A well-known Navy Ace, he was apparently on the short-list for command of the new-construction, first nuclear carrier, Forrestal, and many felt he had a good shot at becoming Chief of Naval Operations. He died in 1957 in a jet crash. His friends called him Bill, but he was known throughout the service as “Killer Kane.” His tombstone is embedded among the thousands of markers at Arlington National Cemetery.
Killer Kane graduated from the Naval Academy in 1933. He was tall, handsome and athletic and knew he was going to fly. The Navy had just combined the concept of Air Power with Sea Power and starting with the Langley–a freighter with a wooden runway nailed to the superstructure–it had begun to develop the art and science of launching, landing and fighting Navy airplanes from “carriers”. Before he was eventually assigned to fight and then command a fighter squadron from a carrier christened Enterprise, “Killer Kane” was stationed at Ford Island, the Navy’s Air Station resting in the middle of Pearl Harbor.
His pretty, young naval wife, Madeline, lived with their two young children next to a runway in a bungalow placed in a row of houses several hundred feet from the USS Arizona on Ford Island. The Arizona was a battleship parked in two rows of ships that lined one edge of the island (one of the many blunders that would culminate in the disaster then flying low and fast, and undetected, through Hawaii's morning mist).
Bill was a toddler and Judith was still a baby on this bright Sunday morning of December 7th. They were asleep in the small bungalow, and Honolulu woke slowly as usual. Their father, Lieutenant Commander William R. Kane, whose handle “Killer” had been borne from his football and wrestling days at Annapolis, drove over to the Air Station. He was Officer of the Day (OOD).
Captain Kane was a fighter pilot in the Pacific Theater of Operations in World War II and was designated an “Ace” after shooting down a number of Japanese airplanes.
He was a 1933 graduate of the United States Naval Academy and for his service in World War II was awarded the Navy Cross and the Distinguished Flying Cross.
Research continues regarding his career. Should you have such information that you are willing to share, kindly forward it via e-mail to the Webmaster.
Madeline Kane Hurlburt, Bill's wife and mother of two babies while stationed on Ford Island when the Japanese attacked Pearl Harbor (Dad was just being relieved as officer of the day at Ford Island) died Tuesday, October 24, 2006, at age 94. We plan to have graveside services at Arlington on November 30, 2006, at 2pm, unless we can retain the Chapel for a proper military service on another day. We'll let you know the definite date.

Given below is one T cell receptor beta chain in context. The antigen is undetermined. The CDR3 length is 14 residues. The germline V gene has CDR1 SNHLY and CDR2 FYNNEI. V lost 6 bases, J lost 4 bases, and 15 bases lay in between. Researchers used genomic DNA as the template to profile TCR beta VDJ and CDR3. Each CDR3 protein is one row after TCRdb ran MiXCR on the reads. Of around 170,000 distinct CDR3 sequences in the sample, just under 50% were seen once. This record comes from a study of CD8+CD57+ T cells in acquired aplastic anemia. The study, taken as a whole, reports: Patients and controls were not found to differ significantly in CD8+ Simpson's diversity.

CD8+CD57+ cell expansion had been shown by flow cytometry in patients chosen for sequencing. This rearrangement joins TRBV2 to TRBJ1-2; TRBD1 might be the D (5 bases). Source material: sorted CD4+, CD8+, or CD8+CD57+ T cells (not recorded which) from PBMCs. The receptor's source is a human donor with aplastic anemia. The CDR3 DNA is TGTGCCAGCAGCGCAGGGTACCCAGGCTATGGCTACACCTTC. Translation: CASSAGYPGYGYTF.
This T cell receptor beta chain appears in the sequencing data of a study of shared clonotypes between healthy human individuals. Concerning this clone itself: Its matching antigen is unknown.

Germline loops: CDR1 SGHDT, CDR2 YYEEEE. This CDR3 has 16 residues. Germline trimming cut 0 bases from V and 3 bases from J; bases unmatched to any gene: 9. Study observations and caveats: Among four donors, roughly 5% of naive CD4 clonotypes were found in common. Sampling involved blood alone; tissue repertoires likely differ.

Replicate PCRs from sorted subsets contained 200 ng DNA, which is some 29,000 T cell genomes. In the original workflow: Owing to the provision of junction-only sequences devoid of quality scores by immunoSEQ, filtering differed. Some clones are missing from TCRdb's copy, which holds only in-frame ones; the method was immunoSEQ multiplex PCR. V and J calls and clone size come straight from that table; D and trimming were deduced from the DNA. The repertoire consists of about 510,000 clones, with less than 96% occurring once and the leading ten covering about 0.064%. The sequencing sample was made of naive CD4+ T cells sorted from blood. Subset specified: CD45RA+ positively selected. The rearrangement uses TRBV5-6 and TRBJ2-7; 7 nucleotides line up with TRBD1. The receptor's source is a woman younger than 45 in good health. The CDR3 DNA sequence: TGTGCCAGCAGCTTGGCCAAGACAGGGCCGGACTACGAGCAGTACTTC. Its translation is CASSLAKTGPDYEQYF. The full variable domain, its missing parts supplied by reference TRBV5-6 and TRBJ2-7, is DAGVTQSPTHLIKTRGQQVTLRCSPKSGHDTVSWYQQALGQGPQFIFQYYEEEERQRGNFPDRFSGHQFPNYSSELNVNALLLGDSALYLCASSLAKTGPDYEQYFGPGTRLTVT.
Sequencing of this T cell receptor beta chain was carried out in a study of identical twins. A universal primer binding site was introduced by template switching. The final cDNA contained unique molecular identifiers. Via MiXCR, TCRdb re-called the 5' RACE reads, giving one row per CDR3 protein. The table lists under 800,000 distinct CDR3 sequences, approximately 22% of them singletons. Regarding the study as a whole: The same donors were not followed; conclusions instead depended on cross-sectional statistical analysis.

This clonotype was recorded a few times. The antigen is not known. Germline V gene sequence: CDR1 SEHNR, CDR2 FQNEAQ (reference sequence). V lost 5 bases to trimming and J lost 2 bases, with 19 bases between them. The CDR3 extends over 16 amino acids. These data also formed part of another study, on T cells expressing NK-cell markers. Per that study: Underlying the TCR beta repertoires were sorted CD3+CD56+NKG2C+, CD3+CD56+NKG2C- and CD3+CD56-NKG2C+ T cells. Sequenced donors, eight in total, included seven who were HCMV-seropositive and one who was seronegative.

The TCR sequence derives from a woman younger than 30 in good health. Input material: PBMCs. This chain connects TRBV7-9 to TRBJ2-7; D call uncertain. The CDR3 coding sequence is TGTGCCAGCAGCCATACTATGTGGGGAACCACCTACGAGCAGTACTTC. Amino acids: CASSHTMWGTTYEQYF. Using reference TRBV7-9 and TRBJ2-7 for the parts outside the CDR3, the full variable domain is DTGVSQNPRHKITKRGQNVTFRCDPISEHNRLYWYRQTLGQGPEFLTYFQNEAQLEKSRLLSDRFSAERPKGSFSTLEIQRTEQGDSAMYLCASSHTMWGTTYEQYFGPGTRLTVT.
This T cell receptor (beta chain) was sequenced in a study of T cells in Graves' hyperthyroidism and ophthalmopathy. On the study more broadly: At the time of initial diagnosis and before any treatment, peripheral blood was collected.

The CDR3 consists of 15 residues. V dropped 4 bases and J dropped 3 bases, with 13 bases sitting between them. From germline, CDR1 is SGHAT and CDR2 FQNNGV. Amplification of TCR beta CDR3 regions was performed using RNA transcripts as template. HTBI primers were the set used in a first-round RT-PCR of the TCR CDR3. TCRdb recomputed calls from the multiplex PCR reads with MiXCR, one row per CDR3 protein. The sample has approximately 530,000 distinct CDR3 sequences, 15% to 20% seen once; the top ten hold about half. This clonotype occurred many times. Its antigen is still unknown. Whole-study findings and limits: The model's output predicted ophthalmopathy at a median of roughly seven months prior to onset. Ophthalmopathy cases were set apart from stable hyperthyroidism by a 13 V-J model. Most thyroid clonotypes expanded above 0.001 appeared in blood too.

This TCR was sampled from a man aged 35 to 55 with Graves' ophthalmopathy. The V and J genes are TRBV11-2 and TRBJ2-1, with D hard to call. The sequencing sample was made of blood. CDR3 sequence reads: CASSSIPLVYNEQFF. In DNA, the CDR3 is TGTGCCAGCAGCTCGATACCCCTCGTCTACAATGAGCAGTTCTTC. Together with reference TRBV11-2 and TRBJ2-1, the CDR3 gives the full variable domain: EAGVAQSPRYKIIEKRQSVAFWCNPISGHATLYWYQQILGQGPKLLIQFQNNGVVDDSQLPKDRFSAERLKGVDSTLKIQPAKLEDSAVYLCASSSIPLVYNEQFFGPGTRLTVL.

Incidentally, I have photos of mom serving cookies to the young army soldiers setting up machine gun nests in our front yard trying to protect the battleships. Amazing women in that era!
just thought I'd let you know sisnce you have information about my father.
I'm not sure who I should inform. Thank you for informing friends of my mother's passing. I just wanted to let you know that the arrangements at Arlinton have been finalized.
My mom, Madeline Kane Hurlburt will be buried with her husband, Captain William “Killer” Richard Kane, USN on Friday, December 15, 2006. Service to be held at Ft. Myer Chapel at 3PM.
I'm sending your bio of dad to Chaplain Raymond Houk at Ft. Myers Chapel.
As the youngest child (born after the Korean War) of Bill and Madeline, I found it difficult to relate to the Chaplain how much the NAVY and it standards were my mother's law and life, even after my father was killed in a jet accident in 1957, we always behaved as if the Admiral was watching!
Every month I'm contacted by WW II warriors who fought and flew with my dad, or played football with him (or against him) in the 30's and 40's.They write about how they'd show up unannounced for dinner, and Madeline would make a four course meals out of rationed ingredients!
Anyway, just wanted to let you know that the service for Madeline is December 15, 2006 (not November 30th) at Ft. Myers Chapel, burial with her husband, William R. Kane, at Arlington.
Courtesy of Michael Stein:
Captain William Richard Kane, USN
Born June 4, 1911 in San Rafael, California
Killed in in Air Crash, February 5, 1957 near Augusta, Georgia
Cadet U.S.Naval Academy 1929-33
Commissioned Ensign, June 1, 1933
Lieutenant, April 1, 1941
Lieutenant Commander, October 1, 1942
Commander, January 1, 1944
Served on board USS New York 1933-
Served on board USS Wichita
Executive Officer VF-10 (Fighting Squadron 10) 1942
Shot down October 26, 1942 at Santa Cruz
Commanding Officer VF-10 (Fighting Squadron 10) “Grim Reapers”, USS. Enterprise 1943-44
Shot down June 16, 1944 (by U.S. Anti-Aircraft Artillery)
Head, Physical & Military Training Section 1944-45
Commanding Officer, USS Saipan 1956-57
Navy Cross – DFC (2)
February 17, 1944, two kills
March 30, 1944, one kill
June 11, 1944, two kills
June 20, 1944, three kills
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Michael Robert Patterson was born in Arlington and is the son of a former officer of the US Army. So it was no wonder that sooner or later his interests drew him to American history and especially to American military history. Many of his articles can be found on renowned portals like the New York Times, Washingtonpost or Wikipedia.
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